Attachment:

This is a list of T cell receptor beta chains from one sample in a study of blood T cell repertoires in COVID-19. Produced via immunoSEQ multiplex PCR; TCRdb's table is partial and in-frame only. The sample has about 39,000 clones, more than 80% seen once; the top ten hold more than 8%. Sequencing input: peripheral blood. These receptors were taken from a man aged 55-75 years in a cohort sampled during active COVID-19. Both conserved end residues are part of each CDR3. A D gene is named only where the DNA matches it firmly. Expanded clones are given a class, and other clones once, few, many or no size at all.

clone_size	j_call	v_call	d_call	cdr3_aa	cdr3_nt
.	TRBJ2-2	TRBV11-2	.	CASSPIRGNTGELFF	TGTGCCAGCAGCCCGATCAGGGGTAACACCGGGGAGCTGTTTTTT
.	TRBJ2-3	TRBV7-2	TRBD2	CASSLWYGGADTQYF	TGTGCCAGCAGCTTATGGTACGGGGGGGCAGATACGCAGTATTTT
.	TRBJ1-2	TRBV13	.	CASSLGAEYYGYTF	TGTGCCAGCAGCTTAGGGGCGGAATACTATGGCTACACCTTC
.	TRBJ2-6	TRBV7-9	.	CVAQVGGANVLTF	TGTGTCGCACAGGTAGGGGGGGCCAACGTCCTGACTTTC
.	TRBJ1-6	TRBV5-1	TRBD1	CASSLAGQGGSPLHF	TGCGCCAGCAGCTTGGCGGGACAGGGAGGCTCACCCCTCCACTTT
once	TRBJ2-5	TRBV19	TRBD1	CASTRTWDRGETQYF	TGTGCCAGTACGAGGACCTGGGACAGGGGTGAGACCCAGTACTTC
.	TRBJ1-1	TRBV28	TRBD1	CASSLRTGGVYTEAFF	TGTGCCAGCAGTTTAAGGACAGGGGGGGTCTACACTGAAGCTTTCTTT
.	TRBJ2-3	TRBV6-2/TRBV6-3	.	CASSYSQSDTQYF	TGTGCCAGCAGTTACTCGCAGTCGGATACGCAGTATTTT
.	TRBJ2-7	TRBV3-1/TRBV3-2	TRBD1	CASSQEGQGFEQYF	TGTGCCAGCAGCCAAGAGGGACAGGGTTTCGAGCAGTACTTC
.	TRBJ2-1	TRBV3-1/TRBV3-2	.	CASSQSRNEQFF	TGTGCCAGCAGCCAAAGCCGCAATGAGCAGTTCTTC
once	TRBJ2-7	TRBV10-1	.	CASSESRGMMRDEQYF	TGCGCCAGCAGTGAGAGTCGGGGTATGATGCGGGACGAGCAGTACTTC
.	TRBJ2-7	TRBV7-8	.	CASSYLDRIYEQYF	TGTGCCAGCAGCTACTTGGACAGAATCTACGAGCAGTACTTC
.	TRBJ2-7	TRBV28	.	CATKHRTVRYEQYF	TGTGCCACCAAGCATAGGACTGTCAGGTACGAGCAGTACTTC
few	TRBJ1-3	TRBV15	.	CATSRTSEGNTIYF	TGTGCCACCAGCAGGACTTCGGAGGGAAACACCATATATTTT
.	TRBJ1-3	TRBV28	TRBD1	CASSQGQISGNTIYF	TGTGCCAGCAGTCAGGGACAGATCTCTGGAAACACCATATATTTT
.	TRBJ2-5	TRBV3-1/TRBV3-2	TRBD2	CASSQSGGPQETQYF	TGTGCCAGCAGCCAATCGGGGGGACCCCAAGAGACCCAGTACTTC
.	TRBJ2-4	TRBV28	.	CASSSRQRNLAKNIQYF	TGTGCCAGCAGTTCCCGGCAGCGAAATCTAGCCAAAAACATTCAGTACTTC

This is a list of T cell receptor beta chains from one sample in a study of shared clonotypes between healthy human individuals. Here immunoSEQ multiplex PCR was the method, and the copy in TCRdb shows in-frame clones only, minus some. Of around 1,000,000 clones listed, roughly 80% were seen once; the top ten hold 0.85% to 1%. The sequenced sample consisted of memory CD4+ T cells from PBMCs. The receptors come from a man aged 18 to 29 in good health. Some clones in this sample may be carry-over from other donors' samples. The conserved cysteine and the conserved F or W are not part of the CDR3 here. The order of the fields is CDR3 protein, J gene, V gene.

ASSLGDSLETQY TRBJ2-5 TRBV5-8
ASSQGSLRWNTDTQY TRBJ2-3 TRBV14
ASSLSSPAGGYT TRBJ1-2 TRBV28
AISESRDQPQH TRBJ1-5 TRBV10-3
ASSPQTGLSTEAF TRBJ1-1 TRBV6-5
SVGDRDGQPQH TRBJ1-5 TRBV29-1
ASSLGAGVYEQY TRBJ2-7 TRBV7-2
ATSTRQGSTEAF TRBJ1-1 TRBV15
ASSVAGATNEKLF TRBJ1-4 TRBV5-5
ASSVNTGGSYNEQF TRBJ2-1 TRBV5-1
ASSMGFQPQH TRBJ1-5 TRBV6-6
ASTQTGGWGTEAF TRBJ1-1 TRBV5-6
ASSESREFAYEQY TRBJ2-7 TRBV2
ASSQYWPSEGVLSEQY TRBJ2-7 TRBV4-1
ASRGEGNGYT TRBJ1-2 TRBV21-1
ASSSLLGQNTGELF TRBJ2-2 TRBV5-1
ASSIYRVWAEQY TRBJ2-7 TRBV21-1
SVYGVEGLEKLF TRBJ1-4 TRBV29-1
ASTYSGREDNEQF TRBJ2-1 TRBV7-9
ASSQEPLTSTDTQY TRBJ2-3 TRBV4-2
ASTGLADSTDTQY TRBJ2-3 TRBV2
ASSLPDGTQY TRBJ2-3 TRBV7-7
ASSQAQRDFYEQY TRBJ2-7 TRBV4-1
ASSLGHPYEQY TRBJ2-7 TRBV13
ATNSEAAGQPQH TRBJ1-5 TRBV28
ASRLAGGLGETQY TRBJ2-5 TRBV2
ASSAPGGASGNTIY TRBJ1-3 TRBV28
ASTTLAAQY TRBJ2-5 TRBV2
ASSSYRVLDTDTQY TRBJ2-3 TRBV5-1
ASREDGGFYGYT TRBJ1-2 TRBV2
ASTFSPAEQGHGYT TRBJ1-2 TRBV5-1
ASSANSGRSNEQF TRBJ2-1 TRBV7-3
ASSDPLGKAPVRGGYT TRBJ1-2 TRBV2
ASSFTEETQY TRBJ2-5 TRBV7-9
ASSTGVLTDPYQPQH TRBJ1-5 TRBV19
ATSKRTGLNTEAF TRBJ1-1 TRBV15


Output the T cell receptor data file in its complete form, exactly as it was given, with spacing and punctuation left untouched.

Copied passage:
This is a list of T cell receptor beta chains from one sample in a study of blood T cell repertoires in COVID-19. Produced via immunoSEQ multiplex PCR; TCRdb's table is partial and in-frame only. The sample has about 39,000 clones, more than 80% seen once; the top ten hold more than 8%. Sequencing input: peripheral blood. These receptors were taken from a man aged 55-75 years in a cohort sampled during active COVID-19. Both conserved end residues are part of each CDR3. A D gene is named only where the DNA matches it firmly. Expanded clones are given a class, and other clones once, few, many or no size at all.

clone_size	j_call	v_call	d_call	cdr3_aa	cdr3_nt
.	TRBJ2-2	TRBV11-2	.	CASSPIRGNTGELFF	TGTGCCAGCAGCCCGATCAGGGGTAACACCGGGGAGCTGTTTTTT
.	TRBJ2-3	TRBV7-2	TRBD2	CASSLWYGGADTQYF	TGTGCCAGCAGCTTATGGTACGGGGGGGCAGATACGCAGTATTTT
.	TRBJ1-2	TRBV13	.	CASSLGAEYYGYTF	TGTGCCAGCAGCTTAGGGGCGGAATACTATGGCTACACCTTC
.	TRBJ2-6	TRBV7-9	.	CVAQVGGANVLTF	TGTGTCGCACAGGTAGGGGGGGCCAACGTCCTGACTTTC
.	TRBJ1-6	TRBV5-1	TRBD1	CASSLAGQGGSPLHF	TGCGCCAGCAGCTTGGCGGGACAGGGAGGCTCACCCCTCCACTTT
once	TRBJ2-5	TRBV19	TRBD1	CASTRTWDRGETQYF	TGTGCCAGTACGAGGACCTGGGACAGGGGTGAGACCCAGTACTTC
.	TRBJ1-1	TRBV28	TRBD1	CASSLRTGGVYTEAFF	TGTGCCAGCAGTTTAAGGACAGGGGGGGTCTACACTGAAGCTTTCTTT
.	TRBJ2-3	TRBV6-2/TRBV6-3	.	CASSYSQSDTQYF	TGTGCCAGCAGTTACTCGCAGTCGGATACGCAGTATTTT
.	TRBJ2-7	TRBV3-1/TRBV3-2	TRBD1	CASSQEGQGFEQYF	TGTGCCAGCAGCCAAGAGGGACAGGGTTTCGAGCAGTACTTC
.	TRBJ2-1	TRBV3-1/TRBV3-2	.	CASSQSRNEQFF	TGTGCCAGCAGCCAAAGCCGCAATGAGCAGTTCTTC
once	TRBJ2-7	TRBV10-1	.	CASSESRGMMRDEQYF	TGCGCCAGCAGTGAGAGTCGGGGTATGATGCGGGACGAGCAGTACTTC
.	TRBJ2-7	TRBV7-8	.	CASSYLDRIYEQYF	TGTGCCAGCAGCTACTTGGACAGAATCTACGAGCAGTACTTC
.	TRBJ2-7	TRBV28	.	CATKHRTVRYEQYF	TGTGCCACCAAGCATAGGACTGTCAGGTACGAGCAGTACTTC
few	TRBJ1-3	TRBV15	.	CATSRTSEGNTIYF	TGTGCCACCAGCAGGACTTCGGAGGGAAACACCATATATTTT
.	TRBJ1-3	TRBV28	TRBD1	CASSQGQISGNTIYF	TGTGCCAGCAGTCAGGGACAGATCTCTGGAAACACCATATATTTT
.	TRBJ2-5	TRBV3-1/TRBV3-2	TRBD2	CASSQSGGPQETQYF	TGTGCCAGCAGCCAATCGGGGGGACCCCAAGAGACCCAGTACTTC
.	TRBJ2-4	TRBV28	.	CASSSRQRNLAKNIQYF	TGTGCCAGCAGTTCCCGGCAGCGAAATCTAGCCAAAAACATTCAGTACTTC

This is a list of T cell receptor beta chains from one sample in a study of shared clonotypes between healthy human individuals. Here immunoSEQ multiplex PCR was the method, and the copy in TCRdb shows in-frame clones only, minus some. Of around 1,000,000 clones listed, roughly 80% were seen once; the top ten hold 0.85% to 1%. The sequenced sample consisted of memory CD4+ T cells from PBMCs. The receptors come from a man aged 18 to 29 in good health. Some clones in this sample may be carry-over from other donors' samples. The conserved cysteine and the conserved F or W are not part of the CDR3 here. The order of the fields is CDR3 protein, J gene, V gene.

ASSLGDSLETQY TRBJ2-5 TRBV5-8
ASSQGSLRWNTDTQY TRBJ2-3 TRBV14
ASSLSSPAGGYT TRBJ1-2 TRBV28
AISESRDQPQH TRBJ1-5 TRBV10-3
ASSPQTGLSTEAF TRBJ1-1 TRBV6-5
SVGDRDGQPQH TRBJ1-5 TRBV29-1
ASSLGAGVYEQY TRBJ2-7 TRBV7-2
ATSTRQGSTEAF TRBJ1-1 TRBV15
ASSVAGATNEKLF TRBJ1-4 TRBV5-5
ASSVNTGGSYNEQF TRBJ2-1 TRBV5-1
ASSMGFQPQH TRBJ1-5 TRBV6-6
ASTQTGGWGTEAF TRBJ1-1 TRBV5-6
ASSESREFAYEQY TRBJ2-7 TRBV2
ASSQYWPSEGVLSEQY TRBJ2-7 TRBV4-1
ASRGEGNGYT TRBJ1-2 TRBV21-1
ASSSLLGQNTGELF TRBJ2-2 TRBV5-1
ASSIYRVWAEQY TRBJ2-7 TRBV21-1
SVYGVEGLEKLF TRBJ1-4 TRBV29-1
ASTYSGREDNEQF TRBJ2-1 TRBV7-9
ASSQEPLTSTDTQY TRBJ2-3 TRBV4-2
ASTGLADSTDTQY TRBJ2-3 TRBV2
ASSLPDGTQY TRBJ2-3 TRBV7-7
ASSQAQRDFYEQY TRBJ2-7 TRBV4-1
ASSLGHPYEQY TRBJ2-7 TRBV13
ATNSEAAGQPQH TRBJ1-5 TRBV28
ASRLAGGLGETQY TRBJ2-5 TRBV2
ASSAPGGASGNTIY TRBJ1-3 TRBV28
ASTTLAAQY TRBJ2-5 TRBV2
ASSSYRVLDTDTQY TRBJ2-3 TRBV5-1
ASREDGGFYGYT TRBJ1-2 TRBV2
ASTFSPAEQGHGYT TRBJ1-2 TRBV5-1
ASSANSGRSNEQF TRBJ2-1 TRBV7-3
ASSDPLGKAPVRGGYT TRBJ1-2 TRBV2
ASSFTEETQY TRBJ2-5 TRBV7-9
ASSTGVLTDPYQPQH TRBJ1-5 TRBV19
ATSKRTGLNTEAF TRBJ1-1 TRBV15